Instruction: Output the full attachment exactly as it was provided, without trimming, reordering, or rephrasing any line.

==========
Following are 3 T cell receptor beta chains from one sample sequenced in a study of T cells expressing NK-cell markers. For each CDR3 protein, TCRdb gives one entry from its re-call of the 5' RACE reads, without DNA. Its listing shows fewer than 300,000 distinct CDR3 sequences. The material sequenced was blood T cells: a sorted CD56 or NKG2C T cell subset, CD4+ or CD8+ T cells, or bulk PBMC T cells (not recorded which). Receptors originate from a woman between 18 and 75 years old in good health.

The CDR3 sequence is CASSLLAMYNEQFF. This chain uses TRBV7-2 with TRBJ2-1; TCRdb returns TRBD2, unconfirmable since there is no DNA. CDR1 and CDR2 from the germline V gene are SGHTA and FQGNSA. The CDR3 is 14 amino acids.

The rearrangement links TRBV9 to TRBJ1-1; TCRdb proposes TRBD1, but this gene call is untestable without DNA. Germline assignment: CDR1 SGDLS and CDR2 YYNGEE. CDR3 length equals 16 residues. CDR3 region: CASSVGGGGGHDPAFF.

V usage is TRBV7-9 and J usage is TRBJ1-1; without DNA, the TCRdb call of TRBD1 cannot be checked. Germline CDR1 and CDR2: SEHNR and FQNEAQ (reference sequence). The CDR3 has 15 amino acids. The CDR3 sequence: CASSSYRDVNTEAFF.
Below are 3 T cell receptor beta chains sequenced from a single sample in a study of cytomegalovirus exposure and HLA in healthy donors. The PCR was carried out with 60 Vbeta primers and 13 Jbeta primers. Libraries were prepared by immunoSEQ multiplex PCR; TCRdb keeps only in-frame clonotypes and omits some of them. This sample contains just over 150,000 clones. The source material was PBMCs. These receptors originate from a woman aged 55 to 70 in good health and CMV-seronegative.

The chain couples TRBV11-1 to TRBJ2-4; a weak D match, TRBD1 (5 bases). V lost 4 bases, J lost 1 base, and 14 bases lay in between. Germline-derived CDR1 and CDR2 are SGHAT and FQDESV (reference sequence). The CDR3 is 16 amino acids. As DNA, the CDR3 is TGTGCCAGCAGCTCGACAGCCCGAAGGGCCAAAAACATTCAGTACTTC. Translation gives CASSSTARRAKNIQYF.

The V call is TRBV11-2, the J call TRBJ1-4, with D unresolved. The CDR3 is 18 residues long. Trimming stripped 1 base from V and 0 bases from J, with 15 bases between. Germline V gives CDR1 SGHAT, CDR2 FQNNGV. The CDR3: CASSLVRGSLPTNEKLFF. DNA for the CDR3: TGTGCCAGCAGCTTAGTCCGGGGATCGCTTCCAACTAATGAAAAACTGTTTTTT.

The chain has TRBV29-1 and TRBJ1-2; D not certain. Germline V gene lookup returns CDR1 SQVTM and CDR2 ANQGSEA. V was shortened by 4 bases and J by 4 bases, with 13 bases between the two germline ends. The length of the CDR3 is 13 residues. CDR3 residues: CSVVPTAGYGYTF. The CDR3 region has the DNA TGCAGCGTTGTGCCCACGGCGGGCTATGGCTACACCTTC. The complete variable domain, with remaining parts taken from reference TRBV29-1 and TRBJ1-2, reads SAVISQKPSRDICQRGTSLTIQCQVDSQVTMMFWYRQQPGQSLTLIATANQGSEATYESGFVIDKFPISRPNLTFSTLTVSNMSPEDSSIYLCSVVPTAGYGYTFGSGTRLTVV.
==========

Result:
Following are 3 T cell receptor beta chains from one sample sequenced in a study of T cells expressing NK-cell markers. For each CDR3 protein, TCRdb gives one entry from its re-call of the 5' RACE reads, without DNA. Its listing shows fewer than 300,000 distinct CDR3 sequences. The material sequenced was blood T cells: a sorted CD56 or NKG2C T cell subset, CD4+ or CD8+ T cells, or bulk PBMC T cells (not recorded which). Receptors originate from a woman between 18 and 75 years old in good health.

The CDR3 sequence is CASSLLAMYNEQFF. This chain uses TRBV7-2 with TRBJ2-1; TCRdb returns TRBD2, unconfirmable since there is no DNA. CDR1 and CDR2 from the germline V gene are SGHTA and FQGNSA. The CDR3 is 14 amino acids.

The rearrangement links TRBV9 to TRBJ1-1; TCRdb proposes TRBD1, but this gene call is untestable without DNA. Germline assignment: CDR1 SGDLS and CDR2 YYNGEE. CDR3 length equals 16 residues. CDR3 region: CASSVGGGGGHDPAFF.

V usage is TRBV7-9 and J usage is TRBJ1-1; without DNA, the TCRdb call of TRBD1 cannot be checked. Germline CDR1 and CDR2: SEHNR and FQNEAQ (reference sequence). The CDR3 has 15 amino acids. The CDR3 sequence: CASSSYRDVNTEAFF.
Below are 3 T cell receptor beta chains sequenced from a single sample in a study of cytomegalovirus exposure and HLA in healthy donors. The PCR was carried out with 60 Vbeta primers and 13 Jbeta primers. Libraries were prepared by immunoSEQ multiplex PCR; TCRdb keeps only in-frame clonotypes and omits some of them. This sample contains just over 150,000 clones. The source material was PBMCs. These receptors originate from a woman aged 55 to 70 in good health and CMV-seronegative.

The chain couples TRBV11-1 to TRBJ2-4; a weak D match, TRBD1 (5 bases). V lost 4 bases, J lost 1 base, and 14 bases lay in between. Germline-derived CDR1 and CDR2 are SGHAT and FQDESV (reference sequence). The CDR3 is 16 amino acids. As DNA, the CDR3 is TGTGCCAGCAGCTCGACAGCCCGAAGGGCCAAAAACATTCAGTACTTC. Translation gives CASSSTARRAKNIQYF.

The V call is TRBV11-2, the J call TRBJ1-4, with D unresolved. The CDR3 is 18 residues long. Trimming stripped 1 base from V and 0 bases from J, with 15 bases between. Germline V gives CDR1 SGHAT, CDR2 FQNNGV. The CDR3: CASSLVRGSLPTNEKLFF. DNA for the CDR3: TGTGCCAGCAGCTTAGTCCGGGGATCGCTTCCAACTAATGAAAAACTGTTTTTT.

The chain has TRBV29-1 and TRBJ1-2; D not certain. Germline V gene lookup returns CDR1 SQVTM and CDR2 ANQGSEA. V was shortened by 4 bases and J by 4 bases, with 13 bases between the two germline ends. The length of the CDR3 is 13 residues. CDR3 residues: CSVVPTAGYGYTF. The CDR3 region has the DNA TGCAGCGTTGTGCCCACGGCGGGCTATGGCTACACCTTC. The complete variable domain, with remaining parts taken from reference TRBV29-1 and TRBJ1-2, reads SAVISQKPSRDICQRGTSLTIQCQVDSQVTMMFWYRQQPGQSLTLIATANQGSEATYESGFVIDKFPISRPNLTFSTLTVSNMSPEDSSIYLCSVVPTAGYGYTFGSGTRLTVV.